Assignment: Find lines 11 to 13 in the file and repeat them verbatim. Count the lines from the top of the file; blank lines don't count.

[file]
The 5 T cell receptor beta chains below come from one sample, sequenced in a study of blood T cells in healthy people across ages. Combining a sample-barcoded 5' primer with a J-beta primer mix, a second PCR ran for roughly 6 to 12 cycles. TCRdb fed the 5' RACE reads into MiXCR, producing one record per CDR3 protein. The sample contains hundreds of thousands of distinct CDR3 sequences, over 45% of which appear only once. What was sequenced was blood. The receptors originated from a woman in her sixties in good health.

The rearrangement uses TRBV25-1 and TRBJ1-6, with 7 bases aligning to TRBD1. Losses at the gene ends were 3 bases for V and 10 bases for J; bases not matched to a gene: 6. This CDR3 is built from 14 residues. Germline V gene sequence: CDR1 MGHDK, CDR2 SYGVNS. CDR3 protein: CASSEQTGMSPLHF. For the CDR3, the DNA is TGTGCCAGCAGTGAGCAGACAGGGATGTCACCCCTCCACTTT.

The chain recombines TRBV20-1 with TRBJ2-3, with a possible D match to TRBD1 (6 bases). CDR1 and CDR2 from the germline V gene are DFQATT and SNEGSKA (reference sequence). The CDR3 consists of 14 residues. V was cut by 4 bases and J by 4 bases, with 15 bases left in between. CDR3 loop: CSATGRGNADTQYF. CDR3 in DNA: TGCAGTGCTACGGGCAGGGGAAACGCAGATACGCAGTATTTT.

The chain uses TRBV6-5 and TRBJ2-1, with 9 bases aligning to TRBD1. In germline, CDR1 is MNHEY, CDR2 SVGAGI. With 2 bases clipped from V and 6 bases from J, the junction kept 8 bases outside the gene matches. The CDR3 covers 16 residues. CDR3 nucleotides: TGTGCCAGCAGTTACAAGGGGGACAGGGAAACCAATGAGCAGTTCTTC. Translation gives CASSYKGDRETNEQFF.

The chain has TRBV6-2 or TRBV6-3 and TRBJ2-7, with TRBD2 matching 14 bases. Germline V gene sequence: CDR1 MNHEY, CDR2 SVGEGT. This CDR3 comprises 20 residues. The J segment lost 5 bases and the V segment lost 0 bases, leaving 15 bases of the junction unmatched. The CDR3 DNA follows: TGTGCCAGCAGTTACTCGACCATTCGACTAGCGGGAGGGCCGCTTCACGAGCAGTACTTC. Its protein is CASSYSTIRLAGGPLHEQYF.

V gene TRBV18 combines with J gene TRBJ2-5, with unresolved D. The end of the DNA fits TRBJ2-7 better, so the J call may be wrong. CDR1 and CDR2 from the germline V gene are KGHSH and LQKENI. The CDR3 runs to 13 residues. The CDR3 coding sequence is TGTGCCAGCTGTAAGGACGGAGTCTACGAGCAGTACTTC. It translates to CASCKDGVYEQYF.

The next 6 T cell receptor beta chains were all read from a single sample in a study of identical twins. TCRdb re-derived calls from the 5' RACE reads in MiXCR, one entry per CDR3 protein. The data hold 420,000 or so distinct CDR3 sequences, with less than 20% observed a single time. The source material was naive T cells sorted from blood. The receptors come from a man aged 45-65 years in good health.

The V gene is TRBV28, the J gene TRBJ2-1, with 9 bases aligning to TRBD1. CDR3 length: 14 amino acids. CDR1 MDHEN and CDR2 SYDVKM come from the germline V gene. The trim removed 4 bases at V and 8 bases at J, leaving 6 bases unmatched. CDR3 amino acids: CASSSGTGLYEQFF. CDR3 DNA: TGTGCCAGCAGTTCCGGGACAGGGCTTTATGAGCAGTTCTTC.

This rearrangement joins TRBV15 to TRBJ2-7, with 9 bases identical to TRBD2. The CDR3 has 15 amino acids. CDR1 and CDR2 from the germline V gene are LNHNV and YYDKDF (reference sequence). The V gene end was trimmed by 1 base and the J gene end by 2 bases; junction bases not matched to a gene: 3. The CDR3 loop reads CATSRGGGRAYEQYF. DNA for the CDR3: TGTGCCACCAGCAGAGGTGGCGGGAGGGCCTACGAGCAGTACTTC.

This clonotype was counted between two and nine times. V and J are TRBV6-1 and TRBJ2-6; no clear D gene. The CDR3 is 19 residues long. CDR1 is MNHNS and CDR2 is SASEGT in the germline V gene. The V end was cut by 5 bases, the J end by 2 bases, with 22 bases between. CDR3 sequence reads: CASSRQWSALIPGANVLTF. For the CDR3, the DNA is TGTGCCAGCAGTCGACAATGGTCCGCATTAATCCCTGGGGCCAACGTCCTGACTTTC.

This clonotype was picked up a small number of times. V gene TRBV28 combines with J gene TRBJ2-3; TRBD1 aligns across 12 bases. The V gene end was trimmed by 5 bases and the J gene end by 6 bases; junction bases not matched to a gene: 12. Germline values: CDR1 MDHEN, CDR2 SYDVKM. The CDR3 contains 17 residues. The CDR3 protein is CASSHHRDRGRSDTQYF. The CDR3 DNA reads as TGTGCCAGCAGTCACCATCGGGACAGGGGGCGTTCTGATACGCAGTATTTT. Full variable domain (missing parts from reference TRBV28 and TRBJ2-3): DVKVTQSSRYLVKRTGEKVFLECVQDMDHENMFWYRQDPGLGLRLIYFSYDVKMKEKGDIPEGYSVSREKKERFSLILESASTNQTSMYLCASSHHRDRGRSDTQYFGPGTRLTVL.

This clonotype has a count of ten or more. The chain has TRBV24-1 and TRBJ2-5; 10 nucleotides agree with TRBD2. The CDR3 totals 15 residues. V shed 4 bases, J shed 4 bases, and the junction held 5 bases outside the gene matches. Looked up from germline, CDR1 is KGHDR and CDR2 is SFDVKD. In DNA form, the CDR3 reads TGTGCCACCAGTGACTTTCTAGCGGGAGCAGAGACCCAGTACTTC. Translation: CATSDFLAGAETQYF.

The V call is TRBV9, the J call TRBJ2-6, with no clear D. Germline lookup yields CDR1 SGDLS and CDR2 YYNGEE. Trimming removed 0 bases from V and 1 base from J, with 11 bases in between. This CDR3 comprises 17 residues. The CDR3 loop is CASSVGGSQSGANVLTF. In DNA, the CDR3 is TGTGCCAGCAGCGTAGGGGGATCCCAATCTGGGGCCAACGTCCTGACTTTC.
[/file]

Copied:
This clonotype was picked up a small number of times. V gene TRBV28 combines with J gene TRBJ2-3; TRBD1 aligns across 12 bases. The V gene end was trimmed by 5 bases and the J gene end by 6 bases; junction bases not matched to a gene: 12. Germline values: CDR1 MDHEN, CDR2 SYDVKM. The CDR3 contains 17 residues. The CDR3 protein is CASSHHRDRGRSDTQYF. The CDR3 DNA reads as TGTGCCAGCAGTCACCATCGGGACAGGGGGCGTTCTGATACGCAGTATTTT. Full variable domain (missing parts from reference TRBV28 and TRBJ2-3): DVKVTQSSRYLVKRTGEKVFLECVQDMDHENMFWYRQDPGLGLRLIYFSYDVKMKEKGDIPEGYSVSREKKERFSLILESASTNQTSMYLCASSHHRDRGRSDTQYFGPGTRLTVL.

This clonotype has a count of ten or more. The chain has TRBV24-1 and TRBJ2-5; 10 nucleotides agree with TRBD2. The CDR3 totals 15 residues. V shed 4 bases, J shed 4 bases, and the junction held 5 bases outside the gene matches. Looked up from germline, CDR1 is KGHDR and CDR2 is SFDVKD. In DNA form, the CDR3 reads TGTGCCACCAGTGACTTTCTAGCGGGAGCAGAGACCCAGTACTTC. Translation: CATSDFLAGAETQYF.

The V call is TRBV9, the J call TRBJ2-6, with no clear D. Germline lookup yields CDR1 SGDLS and CDR2 YYNGEE. Trimming removed 0 bases from V and 1 base from J, with 11 bases in between. This CDR3 comprises 17 residues. The CDR3 loop is CASSVGGSQSGANVLTF. In DNA, the CDR3 is TGTGCCAGCAGCGTAGGGGGATCCCAATCTGGGGCCAACGTCCTGACTTTC.